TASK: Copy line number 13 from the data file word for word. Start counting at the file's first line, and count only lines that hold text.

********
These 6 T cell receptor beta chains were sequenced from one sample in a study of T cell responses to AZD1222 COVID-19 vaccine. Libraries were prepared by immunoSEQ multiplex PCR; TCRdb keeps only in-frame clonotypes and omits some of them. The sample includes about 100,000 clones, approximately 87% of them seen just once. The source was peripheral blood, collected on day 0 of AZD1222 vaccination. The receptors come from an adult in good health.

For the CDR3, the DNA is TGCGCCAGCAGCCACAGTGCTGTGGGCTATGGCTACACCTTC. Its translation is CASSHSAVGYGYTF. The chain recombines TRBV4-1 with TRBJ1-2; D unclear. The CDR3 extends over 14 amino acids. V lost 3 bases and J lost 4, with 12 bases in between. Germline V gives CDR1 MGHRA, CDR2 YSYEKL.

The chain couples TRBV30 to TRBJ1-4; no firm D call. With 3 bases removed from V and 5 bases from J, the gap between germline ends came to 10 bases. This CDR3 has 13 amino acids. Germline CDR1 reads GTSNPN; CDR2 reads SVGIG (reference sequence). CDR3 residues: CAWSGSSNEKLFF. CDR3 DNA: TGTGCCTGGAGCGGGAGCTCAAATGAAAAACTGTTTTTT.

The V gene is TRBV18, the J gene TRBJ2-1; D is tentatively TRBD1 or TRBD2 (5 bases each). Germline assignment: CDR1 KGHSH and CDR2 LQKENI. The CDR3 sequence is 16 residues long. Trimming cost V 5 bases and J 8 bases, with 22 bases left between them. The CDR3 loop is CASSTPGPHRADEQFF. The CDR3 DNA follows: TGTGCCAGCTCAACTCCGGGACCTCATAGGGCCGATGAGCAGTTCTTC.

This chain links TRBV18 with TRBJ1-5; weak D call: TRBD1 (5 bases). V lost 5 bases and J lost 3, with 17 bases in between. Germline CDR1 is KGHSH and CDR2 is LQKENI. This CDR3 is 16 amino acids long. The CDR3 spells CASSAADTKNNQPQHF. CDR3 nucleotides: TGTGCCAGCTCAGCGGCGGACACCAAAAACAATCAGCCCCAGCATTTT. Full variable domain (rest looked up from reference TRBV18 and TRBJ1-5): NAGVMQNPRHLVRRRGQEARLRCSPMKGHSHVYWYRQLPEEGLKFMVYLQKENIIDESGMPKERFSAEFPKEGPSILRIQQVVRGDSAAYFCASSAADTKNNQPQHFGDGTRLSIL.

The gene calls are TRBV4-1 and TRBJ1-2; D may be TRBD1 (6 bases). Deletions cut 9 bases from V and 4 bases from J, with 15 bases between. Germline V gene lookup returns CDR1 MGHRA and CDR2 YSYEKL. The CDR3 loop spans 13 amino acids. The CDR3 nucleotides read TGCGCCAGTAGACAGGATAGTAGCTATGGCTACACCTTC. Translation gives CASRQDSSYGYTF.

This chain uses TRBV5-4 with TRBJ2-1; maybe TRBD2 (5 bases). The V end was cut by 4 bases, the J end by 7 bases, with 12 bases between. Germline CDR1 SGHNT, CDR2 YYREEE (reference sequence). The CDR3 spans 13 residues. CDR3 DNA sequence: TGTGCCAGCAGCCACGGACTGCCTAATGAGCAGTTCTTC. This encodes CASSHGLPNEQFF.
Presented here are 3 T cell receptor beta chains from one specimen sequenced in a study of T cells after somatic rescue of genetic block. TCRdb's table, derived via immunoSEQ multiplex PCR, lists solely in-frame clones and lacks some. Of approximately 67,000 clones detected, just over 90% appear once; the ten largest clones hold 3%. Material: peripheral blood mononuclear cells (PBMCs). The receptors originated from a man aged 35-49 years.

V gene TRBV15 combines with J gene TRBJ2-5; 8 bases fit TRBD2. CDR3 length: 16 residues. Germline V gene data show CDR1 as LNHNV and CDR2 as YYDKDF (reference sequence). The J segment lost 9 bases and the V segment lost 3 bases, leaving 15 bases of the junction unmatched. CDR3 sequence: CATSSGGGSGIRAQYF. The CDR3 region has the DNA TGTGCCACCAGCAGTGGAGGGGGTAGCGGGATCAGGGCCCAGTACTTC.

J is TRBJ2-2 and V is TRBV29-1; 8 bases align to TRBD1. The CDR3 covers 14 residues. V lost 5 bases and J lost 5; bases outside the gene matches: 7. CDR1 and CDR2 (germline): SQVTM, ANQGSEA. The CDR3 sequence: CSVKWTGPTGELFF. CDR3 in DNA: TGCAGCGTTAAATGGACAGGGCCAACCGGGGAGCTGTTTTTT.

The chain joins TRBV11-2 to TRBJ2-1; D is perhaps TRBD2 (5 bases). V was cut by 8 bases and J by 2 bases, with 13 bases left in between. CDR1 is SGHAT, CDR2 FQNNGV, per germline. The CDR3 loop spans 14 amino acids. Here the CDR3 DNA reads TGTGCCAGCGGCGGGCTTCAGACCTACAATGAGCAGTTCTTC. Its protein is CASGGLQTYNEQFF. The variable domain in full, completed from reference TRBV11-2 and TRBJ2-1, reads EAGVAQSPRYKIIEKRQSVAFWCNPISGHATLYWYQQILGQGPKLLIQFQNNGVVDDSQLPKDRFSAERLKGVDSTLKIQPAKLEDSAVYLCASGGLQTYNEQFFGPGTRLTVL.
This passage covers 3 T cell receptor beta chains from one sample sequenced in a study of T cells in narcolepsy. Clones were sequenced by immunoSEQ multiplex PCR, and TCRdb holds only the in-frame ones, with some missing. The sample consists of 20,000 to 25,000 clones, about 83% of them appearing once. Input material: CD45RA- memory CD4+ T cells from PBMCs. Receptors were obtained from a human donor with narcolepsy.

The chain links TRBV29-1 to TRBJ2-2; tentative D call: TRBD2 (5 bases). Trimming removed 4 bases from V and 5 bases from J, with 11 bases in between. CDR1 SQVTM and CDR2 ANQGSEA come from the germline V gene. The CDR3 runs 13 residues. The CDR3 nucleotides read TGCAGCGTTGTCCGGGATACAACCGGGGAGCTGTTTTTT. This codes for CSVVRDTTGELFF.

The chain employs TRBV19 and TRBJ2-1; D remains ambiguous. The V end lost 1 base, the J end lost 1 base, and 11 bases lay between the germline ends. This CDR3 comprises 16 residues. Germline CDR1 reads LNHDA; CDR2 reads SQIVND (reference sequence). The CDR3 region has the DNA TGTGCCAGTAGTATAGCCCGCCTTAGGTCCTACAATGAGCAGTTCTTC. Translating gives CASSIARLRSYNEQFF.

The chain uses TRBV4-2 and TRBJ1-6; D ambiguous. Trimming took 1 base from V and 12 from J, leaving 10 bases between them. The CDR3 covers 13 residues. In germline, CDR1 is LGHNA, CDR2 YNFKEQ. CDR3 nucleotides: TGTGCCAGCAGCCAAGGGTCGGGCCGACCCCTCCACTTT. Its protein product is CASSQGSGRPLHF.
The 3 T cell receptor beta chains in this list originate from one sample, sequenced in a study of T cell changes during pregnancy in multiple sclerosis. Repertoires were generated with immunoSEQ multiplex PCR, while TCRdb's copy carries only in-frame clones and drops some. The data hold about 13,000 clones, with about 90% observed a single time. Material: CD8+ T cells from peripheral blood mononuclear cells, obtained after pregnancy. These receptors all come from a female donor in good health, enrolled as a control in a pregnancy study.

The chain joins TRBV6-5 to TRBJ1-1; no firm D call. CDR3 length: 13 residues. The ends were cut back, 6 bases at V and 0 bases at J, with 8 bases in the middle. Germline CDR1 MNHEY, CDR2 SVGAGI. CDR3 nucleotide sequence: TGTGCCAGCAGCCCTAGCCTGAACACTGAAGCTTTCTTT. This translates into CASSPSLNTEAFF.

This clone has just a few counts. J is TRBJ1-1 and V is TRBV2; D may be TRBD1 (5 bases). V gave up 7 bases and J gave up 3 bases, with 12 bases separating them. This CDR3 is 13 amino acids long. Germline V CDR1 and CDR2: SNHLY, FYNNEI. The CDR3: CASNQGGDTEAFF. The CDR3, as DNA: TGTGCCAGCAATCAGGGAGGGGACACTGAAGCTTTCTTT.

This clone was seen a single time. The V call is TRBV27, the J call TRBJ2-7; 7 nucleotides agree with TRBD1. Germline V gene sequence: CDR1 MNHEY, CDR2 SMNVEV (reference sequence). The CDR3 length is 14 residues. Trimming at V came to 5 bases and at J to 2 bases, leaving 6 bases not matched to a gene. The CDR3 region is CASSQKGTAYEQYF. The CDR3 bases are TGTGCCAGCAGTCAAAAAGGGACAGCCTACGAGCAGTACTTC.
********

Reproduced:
The chain links TRBV29-1 to TRBJ2-2; tentative D call: TRBD2 (5 bases). Trimming removed 4 bases from V and 5 bases from J, with 11 bases in between. CDR1 SQVTM and CDR2 ANQGSEA come from the germline V gene. The CDR3 runs 13 residues. The CDR3 nucleotides read TGCAGCGTTGTCCGGGATACAACCGGGGAGCTGTTTTTT. This codes for CSVVRDTTGELFF.